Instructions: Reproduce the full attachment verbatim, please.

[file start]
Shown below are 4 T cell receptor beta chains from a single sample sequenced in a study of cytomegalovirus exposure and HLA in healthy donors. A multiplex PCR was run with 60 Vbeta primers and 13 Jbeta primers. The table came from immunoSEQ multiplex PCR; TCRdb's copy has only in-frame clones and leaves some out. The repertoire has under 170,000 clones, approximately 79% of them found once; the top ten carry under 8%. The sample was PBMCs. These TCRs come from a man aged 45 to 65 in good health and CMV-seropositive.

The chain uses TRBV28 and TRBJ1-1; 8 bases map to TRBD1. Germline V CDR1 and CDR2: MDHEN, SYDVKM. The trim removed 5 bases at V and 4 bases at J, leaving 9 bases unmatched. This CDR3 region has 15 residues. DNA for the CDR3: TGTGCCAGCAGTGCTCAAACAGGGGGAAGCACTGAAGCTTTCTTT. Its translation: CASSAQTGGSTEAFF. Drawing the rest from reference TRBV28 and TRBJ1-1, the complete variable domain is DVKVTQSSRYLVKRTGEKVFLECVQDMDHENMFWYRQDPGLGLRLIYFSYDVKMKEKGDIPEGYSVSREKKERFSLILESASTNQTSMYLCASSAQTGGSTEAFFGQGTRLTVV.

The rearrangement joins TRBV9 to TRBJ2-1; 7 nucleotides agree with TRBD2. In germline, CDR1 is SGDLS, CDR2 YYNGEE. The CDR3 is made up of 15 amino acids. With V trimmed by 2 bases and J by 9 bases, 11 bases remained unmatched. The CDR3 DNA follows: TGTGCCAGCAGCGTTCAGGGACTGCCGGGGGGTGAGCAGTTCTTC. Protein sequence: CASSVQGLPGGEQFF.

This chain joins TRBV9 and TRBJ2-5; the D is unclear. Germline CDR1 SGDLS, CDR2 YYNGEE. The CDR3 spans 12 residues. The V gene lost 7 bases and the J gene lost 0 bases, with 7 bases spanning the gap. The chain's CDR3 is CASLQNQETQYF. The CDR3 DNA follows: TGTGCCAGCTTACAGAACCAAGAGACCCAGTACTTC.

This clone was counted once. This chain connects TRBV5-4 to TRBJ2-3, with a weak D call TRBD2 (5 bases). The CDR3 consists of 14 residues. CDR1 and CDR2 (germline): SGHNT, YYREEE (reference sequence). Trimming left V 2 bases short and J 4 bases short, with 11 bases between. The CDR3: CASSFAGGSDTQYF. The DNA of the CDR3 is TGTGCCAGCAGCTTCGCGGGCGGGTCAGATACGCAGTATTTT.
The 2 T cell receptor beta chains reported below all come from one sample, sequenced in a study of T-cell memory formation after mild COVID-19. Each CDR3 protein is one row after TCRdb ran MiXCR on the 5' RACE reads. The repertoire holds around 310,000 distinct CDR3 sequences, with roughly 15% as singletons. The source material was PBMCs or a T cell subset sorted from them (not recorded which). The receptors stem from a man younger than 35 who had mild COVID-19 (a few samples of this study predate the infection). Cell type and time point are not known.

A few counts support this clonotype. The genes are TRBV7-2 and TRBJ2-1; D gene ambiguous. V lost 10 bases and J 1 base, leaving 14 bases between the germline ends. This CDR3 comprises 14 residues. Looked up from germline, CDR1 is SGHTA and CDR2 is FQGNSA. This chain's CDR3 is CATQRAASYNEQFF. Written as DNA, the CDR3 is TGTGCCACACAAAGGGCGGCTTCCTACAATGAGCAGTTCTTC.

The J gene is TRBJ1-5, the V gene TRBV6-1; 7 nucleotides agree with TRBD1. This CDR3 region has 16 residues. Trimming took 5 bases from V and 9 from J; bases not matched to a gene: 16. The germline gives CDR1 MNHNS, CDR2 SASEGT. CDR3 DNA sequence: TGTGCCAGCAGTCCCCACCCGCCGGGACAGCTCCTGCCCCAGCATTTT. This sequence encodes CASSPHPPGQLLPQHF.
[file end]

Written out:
Shown below are 4 T cell receptor beta chains from a single sample sequenced in a study of cytomegalovirus exposure and HLA in healthy donors. A multiplex PCR was run with 60 Vbeta primers and 13 Jbeta primers. The table came from immunoSEQ multiplex PCR; TCRdb's copy has only in-frame clones and leaves some out. The repertoire has under 170,000 clones, approximately 79% of them found once; the top ten carry under 8%. The sample was PBMCs. These TCRs come from a man aged 45 to 65 in good health and CMV-seropositive.

The chain uses TRBV28 and TRBJ1-1; 8 bases map to TRBD1. Germline V CDR1 and CDR2: MDHEN, SYDVKM. The trim removed 5 bases at V and 4 bases at J, leaving 9 bases unmatched. This CDR3 region has 15 residues. DNA for the CDR3: TGTGCCAGCAGTGCTCAAACAGGGGGAAGCACTGAAGCTTTCTTT. Its translation: CASSAQTGGSTEAFF. Drawing the rest from reference TRBV28 and TRBJ1-1, the complete variable domain is DVKVTQSSRYLVKRTGEKVFLECVQDMDHENMFWYRQDPGLGLRLIYFSYDVKMKEKGDIPEGYSVSREKKERFSLILESASTNQTSMYLCASSAQTGGSTEAFFGQGTRLTVV.

The rearrangement joins TRBV9 to TRBJ2-1; 7 nucleotides agree with TRBD2. In germline, CDR1 is SGDLS, CDR2 YYNGEE. The CDR3 is made up of 15 amino acids. With V trimmed by 2 bases and J by 9 bases, 11 bases remained unmatched. The CDR3 DNA follows: TGTGCCAGCAGCGTTCAGGGACTGCCGGGGGGTGAGCAGTTCTTC. Protein sequence: CASSVQGLPGGEQFF.

This chain joins TRBV9 and TRBJ2-5; the D is unclear. Germline CDR1 SGDLS, CDR2 YYNGEE. The CDR3 spans 12 residues. The V gene lost 7 bases and the J gene lost 0 bases, with 7 bases spanning the gap. The chain's CDR3 is CASLQNQETQYF. The CDR3 DNA follows: TGTGCCAGCTTACAGAACCAAGAGACCCAGTACTTC.

This clone was counted once. This chain connects TRBV5-4 to TRBJ2-3, with a weak D call TRBD2 (5 bases). The CDR3 consists of 14 residues. CDR1 and CDR2 (germline): SGHNT, YYREEE (reference sequence). Trimming left V 2 bases short and J 4 bases short, with 11 bases between. The CDR3: CASSFAGGSDTQYF. The DNA of the CDR3 is TGTGCCAGCAGCTTCGCGGGCGGGTCAGATACGCAGTATTTT.
The 2 T cell receptor beta chains reported below all come from one sample, sequenced in a study of T-cell memory formation after mild COVID-19. Each CDR3 protein is one row after TCRdb ran MiXCR on the 5' RACE reads. The repertoire holds around 310,000 distinct CDR3 sequences, with roughly 15% as singletons. The source material was PBMCs or a T cell subset sorted from them (not recorded which). The receptors stem from a man younger than 35 who had mild COVID-19 (a few samples of this study predate the infection). Cell type and time point are not known.

A few counts support this clonotype. The genes are TRBV7-2 and TRBJ2-1; D gene ambiguous. V lost 10 bases and J 1 base, leaving 14 bases between the germline ends. This CDR3 comprises 14 residues. Looked up from germline, CDR1 is SGHTA and CDR2 is FQGNSA. This chain's CDR3 is CATQRAASYNEQFF. Written as DNA, the CDR3 is TGTGCCACACAAAGGGCGGCTTCCTACAATGAGCAGTTCTTC.

The J gene is TRBJ1-5, the V gene TRBV6-1; 7 nucleotides agree with TRBD1. This CDR3 region has 16 residues. Trimming took 5 bases from V and 9 from J; bases not matched to a gene: 16. The germline gives CDR1 MNHNS, CDR2 SASEGT. CDR3 DNA sequence: TGTGCCAGCAGTCCCCACCCGCCGGGACAGCTCCTGCCCCAGCATTTT. This sequence encodes CASSPHPPGQLLPQHF.